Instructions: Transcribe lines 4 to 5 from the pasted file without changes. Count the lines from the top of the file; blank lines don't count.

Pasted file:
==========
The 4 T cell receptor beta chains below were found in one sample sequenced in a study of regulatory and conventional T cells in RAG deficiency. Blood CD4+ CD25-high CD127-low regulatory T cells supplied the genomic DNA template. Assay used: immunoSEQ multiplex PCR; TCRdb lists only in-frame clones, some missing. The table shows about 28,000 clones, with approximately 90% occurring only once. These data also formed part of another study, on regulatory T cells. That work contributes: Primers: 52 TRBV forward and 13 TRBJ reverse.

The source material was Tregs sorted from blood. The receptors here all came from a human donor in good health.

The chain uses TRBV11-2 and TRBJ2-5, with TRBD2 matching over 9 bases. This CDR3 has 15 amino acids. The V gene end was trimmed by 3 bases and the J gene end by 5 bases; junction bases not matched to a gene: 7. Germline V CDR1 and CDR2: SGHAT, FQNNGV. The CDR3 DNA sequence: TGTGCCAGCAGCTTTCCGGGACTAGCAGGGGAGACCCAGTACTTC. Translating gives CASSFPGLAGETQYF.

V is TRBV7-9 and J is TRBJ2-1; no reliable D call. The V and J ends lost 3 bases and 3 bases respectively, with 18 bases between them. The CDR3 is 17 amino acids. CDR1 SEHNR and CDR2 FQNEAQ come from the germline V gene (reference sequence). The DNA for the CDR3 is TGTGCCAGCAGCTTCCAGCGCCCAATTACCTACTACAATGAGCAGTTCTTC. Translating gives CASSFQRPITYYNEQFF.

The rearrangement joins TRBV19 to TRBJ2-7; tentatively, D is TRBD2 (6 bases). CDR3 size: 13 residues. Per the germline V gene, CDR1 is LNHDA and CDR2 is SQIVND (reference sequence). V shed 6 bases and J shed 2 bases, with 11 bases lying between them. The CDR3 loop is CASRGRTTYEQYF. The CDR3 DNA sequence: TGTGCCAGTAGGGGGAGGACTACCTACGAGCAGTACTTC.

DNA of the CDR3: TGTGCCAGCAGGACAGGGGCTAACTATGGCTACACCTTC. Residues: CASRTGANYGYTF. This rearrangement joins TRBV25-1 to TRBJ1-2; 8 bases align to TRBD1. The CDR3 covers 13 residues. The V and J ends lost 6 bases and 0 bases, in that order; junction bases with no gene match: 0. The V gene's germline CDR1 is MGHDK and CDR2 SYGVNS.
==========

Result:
V is TRBV7-9 and J is TRBJ2-1; no reliable D call. The V and J ends lost 3 bases and 3 bases respectively, with 18 bases between them. The CDR3 is 17 amino acids. CDR1 SEHNR and CDR2 FQNEAQ come from the germline V gene (reference sequence). The DNA for the CDR3 is TGTGCCAGCAGCTTCCAGCGCCCAATTACCTACTACAATGAGCAGTTCTTC. Translating gives CASSFQRPITYYNEQFF.

The rearrangement joins TRBV19 to TRBJ2-7; tentatively, D is TRBD2 (6 bases). CDR3 size: 13 residues. Per the germline V gene, CDR1 is LNHDA and CDR2 is SQIVND (reference sequence). V shed 6 bases and J shed 2 bases, with 11 bases lying between them. The CDR3 loop is CASRGRTTYEQYF. The CDR3 DNA sequence: TGTGCCAGTAGGGGGAGGACTACCTACGAGCAGTACTTC.